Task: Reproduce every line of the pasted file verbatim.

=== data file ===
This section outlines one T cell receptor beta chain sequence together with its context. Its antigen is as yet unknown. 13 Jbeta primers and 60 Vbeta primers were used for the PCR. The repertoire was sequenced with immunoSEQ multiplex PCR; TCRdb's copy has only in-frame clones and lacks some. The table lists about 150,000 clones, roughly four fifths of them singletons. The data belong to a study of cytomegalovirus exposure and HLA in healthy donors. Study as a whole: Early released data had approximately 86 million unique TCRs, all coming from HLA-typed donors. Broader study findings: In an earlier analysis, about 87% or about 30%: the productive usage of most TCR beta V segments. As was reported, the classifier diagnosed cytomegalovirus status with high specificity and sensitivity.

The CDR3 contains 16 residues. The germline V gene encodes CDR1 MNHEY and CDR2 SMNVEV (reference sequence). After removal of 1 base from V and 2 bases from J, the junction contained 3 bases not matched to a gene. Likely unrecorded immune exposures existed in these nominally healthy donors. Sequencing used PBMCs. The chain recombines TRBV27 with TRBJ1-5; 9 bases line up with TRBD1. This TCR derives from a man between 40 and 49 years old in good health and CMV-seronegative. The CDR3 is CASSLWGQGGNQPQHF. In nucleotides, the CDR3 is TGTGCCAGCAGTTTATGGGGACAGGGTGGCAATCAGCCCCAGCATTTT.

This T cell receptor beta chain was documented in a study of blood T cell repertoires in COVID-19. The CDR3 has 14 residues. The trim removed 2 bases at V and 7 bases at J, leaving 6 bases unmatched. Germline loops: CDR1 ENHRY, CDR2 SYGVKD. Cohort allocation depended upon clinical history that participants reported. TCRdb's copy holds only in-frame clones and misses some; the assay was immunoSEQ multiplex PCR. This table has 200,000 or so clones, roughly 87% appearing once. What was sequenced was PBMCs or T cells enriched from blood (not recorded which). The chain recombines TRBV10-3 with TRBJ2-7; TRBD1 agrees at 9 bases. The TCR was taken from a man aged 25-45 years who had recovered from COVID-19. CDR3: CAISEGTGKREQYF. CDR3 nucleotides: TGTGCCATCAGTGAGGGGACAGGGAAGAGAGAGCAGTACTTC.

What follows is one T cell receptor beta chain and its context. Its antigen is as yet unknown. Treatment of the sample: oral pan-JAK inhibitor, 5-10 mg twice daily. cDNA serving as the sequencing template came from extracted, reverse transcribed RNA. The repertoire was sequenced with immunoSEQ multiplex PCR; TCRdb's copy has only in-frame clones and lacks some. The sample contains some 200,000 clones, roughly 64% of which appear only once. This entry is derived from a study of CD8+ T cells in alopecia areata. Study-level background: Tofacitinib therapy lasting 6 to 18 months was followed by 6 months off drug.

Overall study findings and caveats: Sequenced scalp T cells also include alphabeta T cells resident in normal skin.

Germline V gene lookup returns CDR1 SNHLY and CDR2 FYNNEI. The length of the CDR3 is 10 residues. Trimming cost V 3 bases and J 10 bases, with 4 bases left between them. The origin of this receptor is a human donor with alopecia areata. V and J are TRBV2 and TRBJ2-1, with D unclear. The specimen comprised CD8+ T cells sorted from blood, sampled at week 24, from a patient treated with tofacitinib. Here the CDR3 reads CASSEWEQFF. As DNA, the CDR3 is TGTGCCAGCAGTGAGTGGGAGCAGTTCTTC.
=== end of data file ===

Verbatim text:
This section outlines one T cell receptor beta chain sequence together with its context. Its antigen is as yet unknown. 13 Jbeta primers and 60 Vbeta primers were used for the PCR. The repertoire was sequenced with immunoSEQ multiplex PCR; TCRdb's copy has only in-frame clones and lacks some. The table lists about 150,000 clones, roughly four fifths of them singletons. The data belong to a study of cytomegalovirus exposure and HLA in healthy donors. Study as a whole: Early released data had approximately 86 million unique TCRs, all coming from HLA-typed donors. Broader study findings: In an earlier analysis, about 87% or about 30%: the productive usage of most TCR beta V segments. As was reported, the classifier diagnosed cytomegalovirus status with high specificity and sensitivity.

The CDR3 contains 16 residues. The germline V gene encodes CDR1 MNHEY and CDR2 SMNVEV (reference sequence). After removal of 1 base from V and 2 bases from J, the junction contained 3 bases not matched to a gene. Likely unrecorded immune exposures existed in these nominally healthy donors. Sequencing used PBMCs. The chain recombines TRBV27 with TRBJ1-5; 9 bases line up with TRBD1. This TCR derives from a man between 40 and 49 years old in good health and CMV-seronegative. The CDR3 is CASSLWGQGGNQPQHF. In nucleotides, the CDR3 is TGTGCCAGCAGTTTATGGGGACAGGGTGGCAATCAGCCCCAGCATTTT.

This T cell receptor beta chain was documented in a study of blood T cell repertoires in COVID-19. The CDR3 has 14 residues. The trim removed 2 bases at V and 7 bases at J, leaving 6 bases unmatched. Germline loops: CDR1 ENHRY, CDR2 SYGVKD. Cohort allocation depended upon clinical history that participants reported. TCRdb's copy holds only in-frame clones and misses some; the assay was immunoSEQ multiplex PCR. This table has 200,000 or so clones, roughly 87% appearing once. What was sequenced was PBMCs or T cells enriched from blood (not recorded which). The chain recombines TRBV10-3 with TRBJ2-7; TRBD1 agrees at 9 bases. The TCR was taken from a man aged 25-45 years who had recovered from COVID-19. CDR3: CAISEGTGKREQYF. CDR3 nucleotides: TGTGCCATCAGTGAGGGGACAGGGAAGAGAGAGCAGTACTTC.

What follows is one T cell receptor beta chain and its context. Its antigen is as yet unknown. Treatment of the sample: oral pan-JAK inhibitor, 5-10 mg twice daily. cDNA serving as the sequencing template came from extracted, reverse transcribed RNA. The repertoire was sequenced with immunoSEQ multiplex PCR; TCRdb's copy has only in-frame clones and lacks some. The sample contains some 200,000 clones, roughly 64% of which appear only once. This entry is derived from a study of CD8+ T cells in alopecia areata. Study-level background: Tofacitinib therapy lasting 6 to 18 months was followed by 6 months off drug.

Overall study findings and caveats: Sequenced scalp T cells also include alphabeta T cells resident in normal skin.

Germline V gene lookup returns CDR1 SNHLY and CDR2 FYNNEI. The length of the CDR3 is 10 residues. Trimming cost V 3 bases and J 10 bases, with 4 bases left between them. The origin of this receptor is a human donor with alopecia areata. V and J are TRBV2 and TRBJ2-1, with D unclear. The specimen comprised CD8+ T cells sorted from blood, sampled at week 24, from a patient treated with tofacitinib. Here the CDR3 reads CASSEWEQFF. As DNA, the CDR3 is TGTGCCAGCAGTGAGTGGGAGCAGTTCTTC.